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Douglas County COVID-19 Response Team - Daily Local Update - May 19, 2020 (Photo) - 05/19/20

DOUGLAS COUNTY COVID-19 RESPONSE TEAM - DAILY LOCAL UPDATE

JOINT INFORMATION CENTER PRESS RELEASE - FOR IMMEDIATE RELEASE - May 19, 2020

 

            (Douglas County, Ore.) Wildfire season does not pause for a pandemic, or for that matter, any reason.  With the recent Emergency Drought declaration issued by the Douglas County Board of Commissioners for Douglas County, as well as by the Commissioners in four other SW Oregon Counties, the forecast looks like it will be a very dry summer in our region.  Moreover, wildfire season for our fire crews, fire camps and support staff will have a whole new mode of operation with regard to all the COVID-19 health and safety guidelines.  So, it is imperative that our citizens be even more conscientious this summer in preparing, monitoring activities and preventing the risk of wildfires in our communities.

Did you know that 70 percent of wildfires in Oregon are caused by people? While summer thunderstorms are responsible for sparking some fires, the Oregon Department of Forestry (ODF) wants people to know that most fires are human-caused and preventable. The top three causes of human-sparked fires are: escaped or rekindled debris burns; sparks or exhaust from power equipment; and escaped campfires.  Escaped debris burns have been the number one cause of wildfires in Oregon for decades, according to ODF. Debris burns are particularly dangerous when people burn during windy conditions; fail to create an adequate clearing; or leave the burn site unattended.  Here are a few tips for burning safely, offered by ODF:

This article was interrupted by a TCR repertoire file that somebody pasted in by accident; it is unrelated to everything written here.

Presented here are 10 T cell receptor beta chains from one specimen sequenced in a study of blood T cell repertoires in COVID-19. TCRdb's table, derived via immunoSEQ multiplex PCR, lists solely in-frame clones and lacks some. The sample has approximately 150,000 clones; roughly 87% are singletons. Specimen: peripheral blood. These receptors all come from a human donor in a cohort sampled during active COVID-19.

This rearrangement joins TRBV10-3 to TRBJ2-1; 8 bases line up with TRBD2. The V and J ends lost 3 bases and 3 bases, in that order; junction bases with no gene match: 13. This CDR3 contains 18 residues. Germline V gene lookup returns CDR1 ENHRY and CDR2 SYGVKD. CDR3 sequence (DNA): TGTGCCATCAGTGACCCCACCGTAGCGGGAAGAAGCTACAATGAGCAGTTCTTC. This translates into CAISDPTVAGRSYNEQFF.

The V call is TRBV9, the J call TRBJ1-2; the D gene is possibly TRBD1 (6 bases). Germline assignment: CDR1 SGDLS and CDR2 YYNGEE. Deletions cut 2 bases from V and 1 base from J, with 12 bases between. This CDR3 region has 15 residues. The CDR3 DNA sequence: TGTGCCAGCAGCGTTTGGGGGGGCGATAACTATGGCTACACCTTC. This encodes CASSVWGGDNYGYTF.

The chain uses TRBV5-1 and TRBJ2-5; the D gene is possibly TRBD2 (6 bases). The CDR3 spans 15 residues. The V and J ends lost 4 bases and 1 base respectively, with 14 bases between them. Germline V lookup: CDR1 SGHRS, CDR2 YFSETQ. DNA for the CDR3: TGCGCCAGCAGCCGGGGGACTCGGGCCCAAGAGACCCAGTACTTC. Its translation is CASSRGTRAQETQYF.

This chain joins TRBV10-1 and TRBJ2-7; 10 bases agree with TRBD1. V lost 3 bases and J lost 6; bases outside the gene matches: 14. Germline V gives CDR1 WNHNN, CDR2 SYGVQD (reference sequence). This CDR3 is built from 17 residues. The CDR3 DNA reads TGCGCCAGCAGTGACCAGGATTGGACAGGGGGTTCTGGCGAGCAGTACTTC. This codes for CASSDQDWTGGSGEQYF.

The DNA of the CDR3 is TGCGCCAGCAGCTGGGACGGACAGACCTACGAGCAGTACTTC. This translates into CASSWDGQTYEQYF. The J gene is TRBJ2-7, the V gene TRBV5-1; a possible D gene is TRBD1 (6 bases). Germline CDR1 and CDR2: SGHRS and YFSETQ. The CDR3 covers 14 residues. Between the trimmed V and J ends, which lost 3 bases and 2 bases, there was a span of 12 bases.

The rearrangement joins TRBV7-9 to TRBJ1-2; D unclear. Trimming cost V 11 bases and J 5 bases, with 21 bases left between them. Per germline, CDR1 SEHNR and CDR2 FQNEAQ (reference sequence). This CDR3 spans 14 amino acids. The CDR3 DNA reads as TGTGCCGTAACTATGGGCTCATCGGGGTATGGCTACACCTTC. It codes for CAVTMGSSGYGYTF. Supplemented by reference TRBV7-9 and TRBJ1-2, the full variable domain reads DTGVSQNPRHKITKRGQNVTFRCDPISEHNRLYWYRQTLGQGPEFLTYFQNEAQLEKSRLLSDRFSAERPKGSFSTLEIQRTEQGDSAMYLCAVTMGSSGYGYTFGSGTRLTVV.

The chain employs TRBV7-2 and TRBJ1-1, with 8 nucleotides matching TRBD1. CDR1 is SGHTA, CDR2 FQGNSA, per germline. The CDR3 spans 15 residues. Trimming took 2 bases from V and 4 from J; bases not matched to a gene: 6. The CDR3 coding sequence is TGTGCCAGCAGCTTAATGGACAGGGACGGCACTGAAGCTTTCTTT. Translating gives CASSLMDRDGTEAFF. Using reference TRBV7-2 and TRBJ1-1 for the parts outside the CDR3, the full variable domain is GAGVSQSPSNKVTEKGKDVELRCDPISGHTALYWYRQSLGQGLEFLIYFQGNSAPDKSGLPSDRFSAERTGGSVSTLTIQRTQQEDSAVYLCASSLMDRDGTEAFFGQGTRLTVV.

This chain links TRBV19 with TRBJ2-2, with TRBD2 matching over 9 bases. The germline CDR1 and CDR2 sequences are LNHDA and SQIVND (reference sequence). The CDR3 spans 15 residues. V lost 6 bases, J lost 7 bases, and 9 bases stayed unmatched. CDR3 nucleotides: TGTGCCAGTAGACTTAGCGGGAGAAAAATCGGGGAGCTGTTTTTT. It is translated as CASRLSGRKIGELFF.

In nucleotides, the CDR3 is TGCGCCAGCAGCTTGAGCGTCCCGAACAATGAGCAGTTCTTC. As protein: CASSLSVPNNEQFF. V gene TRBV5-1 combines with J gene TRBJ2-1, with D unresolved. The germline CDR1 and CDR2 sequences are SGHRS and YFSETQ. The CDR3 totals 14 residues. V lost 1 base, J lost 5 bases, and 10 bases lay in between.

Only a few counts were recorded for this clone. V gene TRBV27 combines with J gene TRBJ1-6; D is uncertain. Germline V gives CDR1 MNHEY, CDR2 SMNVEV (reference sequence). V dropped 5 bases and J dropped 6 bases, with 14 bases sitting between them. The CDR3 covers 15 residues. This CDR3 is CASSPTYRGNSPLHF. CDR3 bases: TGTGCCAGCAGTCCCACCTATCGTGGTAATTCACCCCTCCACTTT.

• Call your local Fire Protection Agency before you burn to check on any local restrictions
  • Place your debris pile in an open area away from structures, trees and power lines
  • Create small piles (4’ by 4’) to better manage the burn
  • Cover portions of the piles with polyethylene plastic (landscape material) to keep a portion dry for lighting later
  • Never burn under windy conditions
  • Create a perimeter around the pile at a minimum of 3 feet, scraped clear to bare mineral soil
  • Keep a shovel and charged hose nearby to manage the burn
  • Make sure the fire is completely out before leaving
  • Return periodically over several weeks to check for any heat or smoke